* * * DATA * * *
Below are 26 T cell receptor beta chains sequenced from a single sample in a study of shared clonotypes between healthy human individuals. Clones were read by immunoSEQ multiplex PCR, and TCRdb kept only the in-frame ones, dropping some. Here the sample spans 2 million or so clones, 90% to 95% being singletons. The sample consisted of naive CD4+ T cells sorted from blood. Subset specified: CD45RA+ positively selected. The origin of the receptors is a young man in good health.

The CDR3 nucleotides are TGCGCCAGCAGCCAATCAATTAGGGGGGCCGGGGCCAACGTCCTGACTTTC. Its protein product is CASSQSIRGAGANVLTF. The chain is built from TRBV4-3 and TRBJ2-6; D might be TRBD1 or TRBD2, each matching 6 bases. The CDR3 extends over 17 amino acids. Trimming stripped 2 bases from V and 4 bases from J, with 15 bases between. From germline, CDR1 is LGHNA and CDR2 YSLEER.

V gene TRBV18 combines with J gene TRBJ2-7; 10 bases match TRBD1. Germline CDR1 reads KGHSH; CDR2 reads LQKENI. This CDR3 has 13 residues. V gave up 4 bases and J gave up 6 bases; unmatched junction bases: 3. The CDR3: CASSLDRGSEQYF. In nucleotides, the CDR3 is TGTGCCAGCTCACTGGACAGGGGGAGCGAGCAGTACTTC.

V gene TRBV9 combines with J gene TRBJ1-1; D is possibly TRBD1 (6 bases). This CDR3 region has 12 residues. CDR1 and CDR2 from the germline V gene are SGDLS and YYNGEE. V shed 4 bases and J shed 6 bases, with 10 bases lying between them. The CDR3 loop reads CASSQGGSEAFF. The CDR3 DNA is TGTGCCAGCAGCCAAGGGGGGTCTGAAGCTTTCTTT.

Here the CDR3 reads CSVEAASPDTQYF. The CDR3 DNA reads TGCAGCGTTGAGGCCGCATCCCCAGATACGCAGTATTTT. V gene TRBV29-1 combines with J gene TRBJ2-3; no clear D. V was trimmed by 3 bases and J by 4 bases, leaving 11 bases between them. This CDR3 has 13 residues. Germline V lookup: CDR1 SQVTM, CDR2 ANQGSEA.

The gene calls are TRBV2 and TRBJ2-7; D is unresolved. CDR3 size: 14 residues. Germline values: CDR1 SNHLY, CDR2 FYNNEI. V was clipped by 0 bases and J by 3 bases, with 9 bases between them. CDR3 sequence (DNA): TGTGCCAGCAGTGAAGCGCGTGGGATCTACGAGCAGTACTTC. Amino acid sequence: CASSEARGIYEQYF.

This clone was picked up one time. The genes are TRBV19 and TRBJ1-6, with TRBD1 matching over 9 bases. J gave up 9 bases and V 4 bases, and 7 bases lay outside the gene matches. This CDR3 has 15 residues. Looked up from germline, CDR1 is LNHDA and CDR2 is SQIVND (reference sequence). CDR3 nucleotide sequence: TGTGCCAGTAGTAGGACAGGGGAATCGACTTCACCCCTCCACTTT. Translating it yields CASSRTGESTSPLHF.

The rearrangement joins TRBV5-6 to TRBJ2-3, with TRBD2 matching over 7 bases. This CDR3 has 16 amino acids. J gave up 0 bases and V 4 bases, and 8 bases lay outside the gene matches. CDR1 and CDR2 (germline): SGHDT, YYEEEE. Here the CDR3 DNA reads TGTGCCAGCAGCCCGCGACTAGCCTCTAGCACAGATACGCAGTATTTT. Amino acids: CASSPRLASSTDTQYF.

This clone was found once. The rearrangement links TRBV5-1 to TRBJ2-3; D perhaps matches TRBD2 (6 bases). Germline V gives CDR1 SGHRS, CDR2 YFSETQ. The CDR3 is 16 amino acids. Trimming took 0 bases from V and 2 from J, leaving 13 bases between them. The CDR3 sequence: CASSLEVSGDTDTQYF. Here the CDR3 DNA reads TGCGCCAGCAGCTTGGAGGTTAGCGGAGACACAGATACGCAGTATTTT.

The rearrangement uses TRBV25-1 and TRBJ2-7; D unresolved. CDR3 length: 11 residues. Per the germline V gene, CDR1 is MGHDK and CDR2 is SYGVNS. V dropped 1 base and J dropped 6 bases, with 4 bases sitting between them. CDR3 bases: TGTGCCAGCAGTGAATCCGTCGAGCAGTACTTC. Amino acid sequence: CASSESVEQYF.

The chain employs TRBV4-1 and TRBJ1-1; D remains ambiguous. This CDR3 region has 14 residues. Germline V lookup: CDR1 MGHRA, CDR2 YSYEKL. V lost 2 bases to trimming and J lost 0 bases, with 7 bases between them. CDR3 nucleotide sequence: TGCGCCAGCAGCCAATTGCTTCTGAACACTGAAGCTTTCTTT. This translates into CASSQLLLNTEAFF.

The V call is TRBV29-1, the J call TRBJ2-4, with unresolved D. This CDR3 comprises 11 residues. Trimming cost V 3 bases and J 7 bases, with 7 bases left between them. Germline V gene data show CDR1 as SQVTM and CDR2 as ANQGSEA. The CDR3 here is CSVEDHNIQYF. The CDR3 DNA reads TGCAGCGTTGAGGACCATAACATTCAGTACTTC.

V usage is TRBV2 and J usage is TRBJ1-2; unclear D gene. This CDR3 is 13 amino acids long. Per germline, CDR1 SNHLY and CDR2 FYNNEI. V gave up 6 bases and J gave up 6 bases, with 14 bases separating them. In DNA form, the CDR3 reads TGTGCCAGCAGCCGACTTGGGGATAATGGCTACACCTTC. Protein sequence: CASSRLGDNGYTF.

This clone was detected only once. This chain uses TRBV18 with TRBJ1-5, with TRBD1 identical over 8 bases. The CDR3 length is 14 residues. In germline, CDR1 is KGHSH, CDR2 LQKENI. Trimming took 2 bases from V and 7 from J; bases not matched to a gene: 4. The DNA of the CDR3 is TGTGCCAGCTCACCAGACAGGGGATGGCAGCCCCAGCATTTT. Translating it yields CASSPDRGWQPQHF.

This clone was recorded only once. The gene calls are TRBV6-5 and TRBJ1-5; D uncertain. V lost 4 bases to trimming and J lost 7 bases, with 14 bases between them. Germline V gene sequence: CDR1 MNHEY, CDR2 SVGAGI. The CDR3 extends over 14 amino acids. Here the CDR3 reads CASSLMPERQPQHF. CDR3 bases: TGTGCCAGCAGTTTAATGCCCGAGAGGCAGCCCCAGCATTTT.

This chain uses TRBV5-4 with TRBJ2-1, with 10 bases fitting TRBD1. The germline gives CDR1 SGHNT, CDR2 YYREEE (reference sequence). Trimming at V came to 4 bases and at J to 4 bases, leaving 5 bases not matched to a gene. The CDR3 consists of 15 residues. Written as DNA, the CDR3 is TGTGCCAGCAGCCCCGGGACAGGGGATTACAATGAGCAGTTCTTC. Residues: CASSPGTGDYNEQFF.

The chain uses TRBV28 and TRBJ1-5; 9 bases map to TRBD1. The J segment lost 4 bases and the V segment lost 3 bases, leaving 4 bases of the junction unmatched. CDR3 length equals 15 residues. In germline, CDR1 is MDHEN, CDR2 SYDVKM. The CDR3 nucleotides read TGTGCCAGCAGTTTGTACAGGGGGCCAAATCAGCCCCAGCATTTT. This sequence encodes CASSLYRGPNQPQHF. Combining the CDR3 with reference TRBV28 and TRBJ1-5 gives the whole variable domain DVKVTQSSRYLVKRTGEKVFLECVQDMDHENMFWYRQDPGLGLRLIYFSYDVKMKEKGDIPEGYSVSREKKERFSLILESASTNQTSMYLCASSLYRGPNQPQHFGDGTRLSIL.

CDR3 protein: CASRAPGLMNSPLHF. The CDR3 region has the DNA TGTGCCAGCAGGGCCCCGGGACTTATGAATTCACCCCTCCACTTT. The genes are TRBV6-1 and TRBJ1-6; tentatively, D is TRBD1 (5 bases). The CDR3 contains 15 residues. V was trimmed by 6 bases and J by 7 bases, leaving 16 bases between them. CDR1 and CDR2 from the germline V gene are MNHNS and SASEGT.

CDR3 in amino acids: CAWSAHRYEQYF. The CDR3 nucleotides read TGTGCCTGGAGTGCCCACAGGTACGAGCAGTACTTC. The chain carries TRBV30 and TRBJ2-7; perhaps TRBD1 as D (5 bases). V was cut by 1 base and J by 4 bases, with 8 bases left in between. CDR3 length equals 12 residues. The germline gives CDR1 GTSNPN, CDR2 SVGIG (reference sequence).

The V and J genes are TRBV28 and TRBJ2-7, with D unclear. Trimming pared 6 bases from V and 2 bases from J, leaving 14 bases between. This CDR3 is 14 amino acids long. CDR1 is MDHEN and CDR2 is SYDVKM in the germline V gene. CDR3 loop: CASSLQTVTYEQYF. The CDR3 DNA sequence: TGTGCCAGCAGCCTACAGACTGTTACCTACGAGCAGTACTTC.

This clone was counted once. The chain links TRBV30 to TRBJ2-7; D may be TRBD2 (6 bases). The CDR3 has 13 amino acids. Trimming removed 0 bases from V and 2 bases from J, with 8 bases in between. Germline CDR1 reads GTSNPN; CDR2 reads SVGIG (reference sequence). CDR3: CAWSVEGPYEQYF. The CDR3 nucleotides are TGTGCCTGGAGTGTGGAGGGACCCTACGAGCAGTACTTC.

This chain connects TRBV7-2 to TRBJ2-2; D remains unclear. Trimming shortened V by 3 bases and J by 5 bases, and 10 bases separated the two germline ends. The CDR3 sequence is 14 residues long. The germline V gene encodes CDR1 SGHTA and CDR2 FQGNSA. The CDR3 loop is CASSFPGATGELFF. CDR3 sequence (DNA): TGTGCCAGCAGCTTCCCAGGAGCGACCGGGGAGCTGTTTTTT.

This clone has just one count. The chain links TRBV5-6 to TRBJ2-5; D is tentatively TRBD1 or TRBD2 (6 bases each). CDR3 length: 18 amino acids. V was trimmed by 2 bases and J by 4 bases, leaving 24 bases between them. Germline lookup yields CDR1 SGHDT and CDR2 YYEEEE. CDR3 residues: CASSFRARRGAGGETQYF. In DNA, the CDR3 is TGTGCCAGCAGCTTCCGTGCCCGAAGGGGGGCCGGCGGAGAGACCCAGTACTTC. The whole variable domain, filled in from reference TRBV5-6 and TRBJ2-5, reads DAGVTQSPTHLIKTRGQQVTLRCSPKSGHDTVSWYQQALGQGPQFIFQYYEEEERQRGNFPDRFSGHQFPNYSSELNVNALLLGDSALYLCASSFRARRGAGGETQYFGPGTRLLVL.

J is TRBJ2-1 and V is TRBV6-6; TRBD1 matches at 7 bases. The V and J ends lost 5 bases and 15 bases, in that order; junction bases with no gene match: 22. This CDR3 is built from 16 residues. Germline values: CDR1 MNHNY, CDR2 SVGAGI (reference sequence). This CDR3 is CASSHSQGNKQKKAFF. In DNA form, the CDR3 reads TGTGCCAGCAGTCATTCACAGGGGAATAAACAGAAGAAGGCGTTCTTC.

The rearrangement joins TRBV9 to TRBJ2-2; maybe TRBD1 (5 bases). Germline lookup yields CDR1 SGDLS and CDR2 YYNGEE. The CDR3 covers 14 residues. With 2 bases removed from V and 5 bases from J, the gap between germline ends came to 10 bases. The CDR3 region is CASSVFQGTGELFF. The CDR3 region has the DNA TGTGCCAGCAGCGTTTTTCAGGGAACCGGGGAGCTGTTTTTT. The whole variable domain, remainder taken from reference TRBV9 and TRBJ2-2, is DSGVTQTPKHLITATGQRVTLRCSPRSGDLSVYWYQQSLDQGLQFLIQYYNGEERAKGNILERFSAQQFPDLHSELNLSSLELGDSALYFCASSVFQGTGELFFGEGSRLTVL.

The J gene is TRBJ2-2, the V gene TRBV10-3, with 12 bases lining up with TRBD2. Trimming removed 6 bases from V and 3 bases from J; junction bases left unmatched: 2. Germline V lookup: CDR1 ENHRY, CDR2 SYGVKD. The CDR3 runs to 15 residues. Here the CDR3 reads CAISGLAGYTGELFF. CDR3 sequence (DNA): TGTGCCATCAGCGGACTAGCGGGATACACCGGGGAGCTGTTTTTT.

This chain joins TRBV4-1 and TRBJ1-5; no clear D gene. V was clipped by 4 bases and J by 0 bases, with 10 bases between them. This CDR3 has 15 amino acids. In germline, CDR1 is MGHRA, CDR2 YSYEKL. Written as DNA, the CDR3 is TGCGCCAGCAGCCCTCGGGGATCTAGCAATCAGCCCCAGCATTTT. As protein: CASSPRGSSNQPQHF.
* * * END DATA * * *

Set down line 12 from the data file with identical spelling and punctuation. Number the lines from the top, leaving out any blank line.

The V call is TRBV29-1, the J call TRBJ2-4, with unresolved D. This CDR3 comprises 11 residues. Trimming cost V 3 bases and J 7 bases, with 7 bases left between them. Germline V gene data show CDR1 as SQVTM and CDR2 as ANQGSEA. The CDR3 here is CSVEDHNIQYF. The CDR3 DNA reads TGCAGCGTTGAGGACCATAACATTCAGTACTTC.